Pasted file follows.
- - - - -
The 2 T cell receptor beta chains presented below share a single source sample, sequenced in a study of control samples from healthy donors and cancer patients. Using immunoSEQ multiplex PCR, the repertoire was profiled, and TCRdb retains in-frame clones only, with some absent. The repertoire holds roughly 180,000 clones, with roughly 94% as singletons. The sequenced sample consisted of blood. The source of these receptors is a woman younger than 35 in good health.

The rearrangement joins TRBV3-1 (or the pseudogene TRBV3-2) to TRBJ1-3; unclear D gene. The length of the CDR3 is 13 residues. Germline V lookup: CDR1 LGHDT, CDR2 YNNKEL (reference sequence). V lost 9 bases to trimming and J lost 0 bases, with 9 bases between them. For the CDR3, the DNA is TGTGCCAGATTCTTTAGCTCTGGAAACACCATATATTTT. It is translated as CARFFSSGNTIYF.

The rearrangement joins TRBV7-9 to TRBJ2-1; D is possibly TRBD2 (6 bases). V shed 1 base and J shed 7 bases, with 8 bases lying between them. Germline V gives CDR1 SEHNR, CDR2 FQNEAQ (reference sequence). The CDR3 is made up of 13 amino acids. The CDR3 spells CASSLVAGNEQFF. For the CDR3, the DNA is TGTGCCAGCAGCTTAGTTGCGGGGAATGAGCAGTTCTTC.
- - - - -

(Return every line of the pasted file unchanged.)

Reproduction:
The 2 T cell receptor beta chains presented below share a single source sample, sequenced in a study of control samples from healthy donors and cancer patients. Using immunoSEQ multiplex PCR, the repertoire was profiled, and TCRdb retains in-frame clones only, with some absent. The repertoire holds roughly 180,000 clones, with roughly 94% as singletons. The sequenced sample consisted of blood. The source of these receptors is a woman younger than 35 in good health.

The rearrangement joins TRBV3-1 (or the pseudogene TRBV3-2) to TRBJ1-3; unclear D gene. The length of the CDR3 is 13 residues. Germline V lookup: CDR1 LGHDT, CDR2 YNNKEL (reference sequence). V lost 9 bases to trimming and J lost 0 bases, with 9 bases between them. For the CDR3, the DNA is TGTGCCAGATTCTTTAGCTCTGGAAACACCATATATTTT. It is translated as CARFFSSGNTIYF.

The rearrangement joins TRBV7-9 to TRBJ2-1; D is possibly TRBD2 (6 bases). V shed 1 base and J shed 7 bases, with 8 bases lying between them. Germline V gives CDR1 SEHNR, CDR2 FQNEAQ (reference sequence). The CDR3 is made up of 13 amino acids. The CDR3 spells CASSLVAGNEQFF. For the CDR3, the DNA is TGTGCCAGCAGCTTAGTTGCGGGGAATGAGCAGTTCTTC.